The Worth of Work

Sippican Cottage muses on the difference between working and making:

Unlike most of the world, I am not allowed to have the Process be the Product. At the end of the day there has to be something tangibly different with the world or we don't eat. Sometimes we don't eat anyway. Most of the world we inhabit now is all Process and no Product. What is Twitter, or Tumblr, or Facebook, or a million other things you could name that consist solely of: This is how I go, when I go like this.

The federal government thinks the process is the entire product. The public school system can produce only public school teachers. The EPA is now supposed to protect the air from humans. The Department of Energy doesn't make any, and would prefer you didn't as well --or else. Cities like Detroit are trying to exist with no population now. Search your mind. You'll have to search hard to find exceptions, not examples.

As I have complained more than once, talking about jobs and creating jobs misses the point. What matters is creating value. Not just something you value, or that has an abstract value, but something that has tradable value. Something you can exchange for food and shelter.

The speedometer doesn't make the car go faster. Showing up to a job is no guarantee that the effort is genuinely adding to the global wealth. Process is a cost, an expense. It may be necessary, but keeping busy isn’t a sustainable strategy. The process must lead to a product. Otherwise, after all the effort, somebody ends up more hungry than if we didn’t go through the process at all.

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Comments

#1 Bulldog : Re: The Worth of Work

With all due respect, sometimes the item of 'tradable value' is process in itself.  I will point only to this blog as a case in point.  The end result (posting of your opinion - usually one I agree with) is part of a process, and the work employed to get tot the end result is usually minimal.  A bit of thinking, a bit of typing.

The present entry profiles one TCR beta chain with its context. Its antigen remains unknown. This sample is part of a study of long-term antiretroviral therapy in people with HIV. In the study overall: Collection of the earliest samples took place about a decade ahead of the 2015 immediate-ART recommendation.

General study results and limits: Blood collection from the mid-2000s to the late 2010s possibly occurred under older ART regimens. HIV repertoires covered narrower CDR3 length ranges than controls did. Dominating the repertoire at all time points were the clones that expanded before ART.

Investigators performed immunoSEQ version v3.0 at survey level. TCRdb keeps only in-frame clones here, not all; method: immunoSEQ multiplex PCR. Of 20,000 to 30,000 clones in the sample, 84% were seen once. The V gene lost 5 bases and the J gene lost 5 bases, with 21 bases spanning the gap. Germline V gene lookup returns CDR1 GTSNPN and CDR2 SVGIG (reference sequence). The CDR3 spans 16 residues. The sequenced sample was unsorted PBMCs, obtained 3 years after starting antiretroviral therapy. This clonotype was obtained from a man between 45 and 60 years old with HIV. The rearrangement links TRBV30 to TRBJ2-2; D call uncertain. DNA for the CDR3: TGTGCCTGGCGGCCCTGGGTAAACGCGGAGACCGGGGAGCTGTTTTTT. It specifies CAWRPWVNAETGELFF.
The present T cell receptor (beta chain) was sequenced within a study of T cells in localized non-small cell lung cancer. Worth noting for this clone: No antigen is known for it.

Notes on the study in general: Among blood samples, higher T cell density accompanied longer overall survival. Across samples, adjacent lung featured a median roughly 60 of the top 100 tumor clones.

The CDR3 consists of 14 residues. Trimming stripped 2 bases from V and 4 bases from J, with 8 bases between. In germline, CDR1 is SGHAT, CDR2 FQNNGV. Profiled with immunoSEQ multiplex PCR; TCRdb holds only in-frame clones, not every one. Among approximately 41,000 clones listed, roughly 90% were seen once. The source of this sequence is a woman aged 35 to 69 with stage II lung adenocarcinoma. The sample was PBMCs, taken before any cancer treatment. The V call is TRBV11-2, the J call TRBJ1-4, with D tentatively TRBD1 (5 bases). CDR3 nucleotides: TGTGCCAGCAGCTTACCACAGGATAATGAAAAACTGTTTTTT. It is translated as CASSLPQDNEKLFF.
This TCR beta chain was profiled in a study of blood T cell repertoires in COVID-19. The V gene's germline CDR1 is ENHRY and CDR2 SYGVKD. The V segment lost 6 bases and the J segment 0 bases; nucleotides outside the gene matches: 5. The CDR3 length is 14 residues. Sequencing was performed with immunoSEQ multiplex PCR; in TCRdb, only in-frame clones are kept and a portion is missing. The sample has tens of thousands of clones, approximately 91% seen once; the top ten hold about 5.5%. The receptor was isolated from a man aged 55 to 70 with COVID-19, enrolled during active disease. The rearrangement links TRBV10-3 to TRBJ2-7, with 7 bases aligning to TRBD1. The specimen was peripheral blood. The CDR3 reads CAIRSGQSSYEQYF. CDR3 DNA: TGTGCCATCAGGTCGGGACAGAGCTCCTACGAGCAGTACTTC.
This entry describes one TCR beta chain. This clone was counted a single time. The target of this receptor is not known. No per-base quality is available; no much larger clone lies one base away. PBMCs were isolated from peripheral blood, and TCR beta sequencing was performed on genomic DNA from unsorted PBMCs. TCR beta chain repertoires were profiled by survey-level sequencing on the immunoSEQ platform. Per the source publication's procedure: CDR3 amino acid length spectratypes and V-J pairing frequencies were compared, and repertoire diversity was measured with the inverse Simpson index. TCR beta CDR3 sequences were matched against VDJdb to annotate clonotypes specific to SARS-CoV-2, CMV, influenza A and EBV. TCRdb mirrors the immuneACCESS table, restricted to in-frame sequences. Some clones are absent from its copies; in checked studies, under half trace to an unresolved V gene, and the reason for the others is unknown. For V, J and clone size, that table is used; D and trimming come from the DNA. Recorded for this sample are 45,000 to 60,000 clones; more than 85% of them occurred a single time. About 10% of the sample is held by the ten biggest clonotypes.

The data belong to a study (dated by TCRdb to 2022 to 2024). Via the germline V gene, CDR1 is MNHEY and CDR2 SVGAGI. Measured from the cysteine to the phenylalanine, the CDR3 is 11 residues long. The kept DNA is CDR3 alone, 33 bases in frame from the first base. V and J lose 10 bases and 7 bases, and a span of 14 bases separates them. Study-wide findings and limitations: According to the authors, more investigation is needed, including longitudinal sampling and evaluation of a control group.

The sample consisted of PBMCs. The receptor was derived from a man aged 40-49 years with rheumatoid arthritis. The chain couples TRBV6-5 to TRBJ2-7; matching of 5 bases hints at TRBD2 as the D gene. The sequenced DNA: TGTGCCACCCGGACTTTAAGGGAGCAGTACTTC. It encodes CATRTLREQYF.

Capital has made it pretty simple to blog, and it's usually someone else's capital that you're renting or you've purchased.  Software, for example. 


I agree with the larger premise that providing value is important, not just creating jobs.


But if the government would just see its way fit to set everybody up with a blog so they could post their thoughts each day and get paid for it, then the world would be a better place, wouldn't it?  LOL.   I keed, I keed.


Ostensibly, that's what Facebook and Twitter (and blogs, to a degree) are for.


Except that you only get paid on blogs, and usually not well.  You could get paid by Twitter if you're rich and famous or a big enough company.


If you're opinion is followed by enough people (or some publisher likes you enough to give you a soapbox), you can deliver a 'product' every day and get rich (like George Will) by trading your thoughts.  You're producing 'something', though it's hardly a tangible, tradable product.


 


Or, you can become a politician and have as many opinions as you want, have others pay you to have them, change them regularly or hone them to appeal to certain groups....etc.


Process is important, it just shouldn't be the centerpiece.  The speedometer may not make the car go faster, but it can sure be helpful to keep you from going too fast (or help figure out if you need to go faster).  Here at my job, we 'benchmark' ourselves to others in the industry.  It's a useful tool, until it isn't anymore.  Usually it stops being meaningful when the benchmarking becomes the goal - "How can we beat company X at doing Y?"  Um, beating Company X isn't the goal - making a regular, reliable profit IS the goal.  After that, company X may become our bitch.

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